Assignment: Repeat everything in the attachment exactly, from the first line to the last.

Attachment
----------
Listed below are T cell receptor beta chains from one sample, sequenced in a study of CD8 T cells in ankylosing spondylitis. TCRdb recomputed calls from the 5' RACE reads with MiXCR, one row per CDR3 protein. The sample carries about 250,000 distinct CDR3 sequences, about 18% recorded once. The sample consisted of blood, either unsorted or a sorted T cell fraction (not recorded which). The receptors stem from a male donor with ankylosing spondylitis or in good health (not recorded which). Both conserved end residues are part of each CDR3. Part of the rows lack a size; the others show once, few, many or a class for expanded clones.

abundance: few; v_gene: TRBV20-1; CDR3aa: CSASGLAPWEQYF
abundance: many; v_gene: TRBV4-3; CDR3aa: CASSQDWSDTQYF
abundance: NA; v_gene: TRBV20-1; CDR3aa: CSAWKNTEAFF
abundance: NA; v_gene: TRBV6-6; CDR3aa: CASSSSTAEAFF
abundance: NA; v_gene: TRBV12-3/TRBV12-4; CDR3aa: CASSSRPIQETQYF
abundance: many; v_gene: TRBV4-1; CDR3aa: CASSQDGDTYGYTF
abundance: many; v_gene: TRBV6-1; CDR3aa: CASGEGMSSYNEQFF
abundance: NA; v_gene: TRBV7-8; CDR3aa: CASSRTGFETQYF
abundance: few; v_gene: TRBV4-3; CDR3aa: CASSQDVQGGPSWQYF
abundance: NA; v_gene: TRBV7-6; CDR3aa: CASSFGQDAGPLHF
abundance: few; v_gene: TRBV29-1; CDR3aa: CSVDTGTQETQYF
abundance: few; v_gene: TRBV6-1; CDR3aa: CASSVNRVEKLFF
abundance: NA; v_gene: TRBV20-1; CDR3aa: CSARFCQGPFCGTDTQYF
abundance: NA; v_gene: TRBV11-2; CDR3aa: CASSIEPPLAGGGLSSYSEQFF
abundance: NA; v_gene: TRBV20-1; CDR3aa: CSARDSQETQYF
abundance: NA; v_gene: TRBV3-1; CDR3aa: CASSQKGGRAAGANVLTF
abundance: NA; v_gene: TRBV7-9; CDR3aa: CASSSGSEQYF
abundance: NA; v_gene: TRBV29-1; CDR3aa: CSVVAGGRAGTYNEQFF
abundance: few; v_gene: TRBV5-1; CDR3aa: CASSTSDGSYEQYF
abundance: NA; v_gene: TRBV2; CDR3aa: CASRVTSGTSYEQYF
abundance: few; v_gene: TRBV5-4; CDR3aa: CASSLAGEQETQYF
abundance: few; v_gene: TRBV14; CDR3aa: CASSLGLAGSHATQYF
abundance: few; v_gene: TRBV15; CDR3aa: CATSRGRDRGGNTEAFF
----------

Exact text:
Listed below are T cell receptor beta chains from one sample, sequenced in a study of CD8 T cells in ankylosing spondylitis. TCRdb recomputed calls from the 5' RACE reads with MiXCR, one row per CDR3 protein. The sample carries about 250,000 distinct CDR3 sequences, about 18% recorded once. The sample consisted of blood, either unsorted or a sorted T cell fraction (not recorded which). The receptors stem from a male donor with ankylosing spondylitis or in good health (not recorded which). Both conserved end residues are part of each CDR3. Part of the rows lack a size; the others show once, few, many or a class for expanded clones.

abundance: few; v_gene: TRBV20-1; CDR3aa: CSASGLAPWEQYF
abundance: many; v_gene: TRBV4-3; CDR3aa: CASSQDWSDTQYF
abundance: NA; v_gene: TRBV20-1; CDR3aa: CSAWKNTEAFF
abundance: NA; v_gene: TRBV6-6; CDR3aa: CASSSSTAEAFF
abundance: NA; v_gene: TRBV12-3/TRBV12-4; CDR3aa: CASSSRPIQETQYF
abundance: many; v_gene: TRBV4-1; CDR3aa: CASSQDGDTYGYTF
abundance: many; v_gene: TRBV6-1; CDR3aa: CASGEGMSSYNEQFF
abundance: NA; v_gene: TRBV7-8; CDR3aa: CASSRTGFETQYF
abundance: few; v_gene: TRBV4-3; CDR3aa: CASSQDVQGGPSWQYF
abundance: NA; v_gene: TRBV7-6; CDR3aa: CASSFGQDAGPLHF
abundance: few; v_gene: TRBV29-1; CDR3aa: CSVDTGTQETQYF
abundance: few; v_gene: TRBV6-1; CDR3aa: CASSVNRVEKLFF
abundance: NA; v_gene: TRBV20-1; CDR3aa: CSARFCQGPFCGTDTQYF
abundance: NA; v_gene: TRBV11-2; CDR3aa: CASSIEPPLAGGGLSSYSEQFF
abundance: NA; v_gene: TRBV20-1; CDR3aa: CSARDSQETQYF
abundance: NA; v_gene: TRBV3-1; CDR3aa: CASSQKGGRAAGANVLTF
abundance: NA; v_gene: TRBV7-9; CDR3aa: CASSSGSEQYF
abundance: NA; v_gene: TRBV29-1; CDR3aa: CSVVAGGRAGTYNEQFF
abundance: few; v_gene: TRBV5-1; CDR3aa: CASSTSDGSYEQYF
abundance: NA; v_gene: TRBV2; CDR3aa: CASRVTSGTSYEQYF
abundance: few; v_gene: TRBV5-4; CDR3aa: CASSLAGEQETQYF
abundance: few; v_gene: TRBV14; CDR3aa: CASSLGLAGSHATQYF
abundance: few; v_gene: TRBV15; CDR3aa: CATSRGRDRGGNTEAFF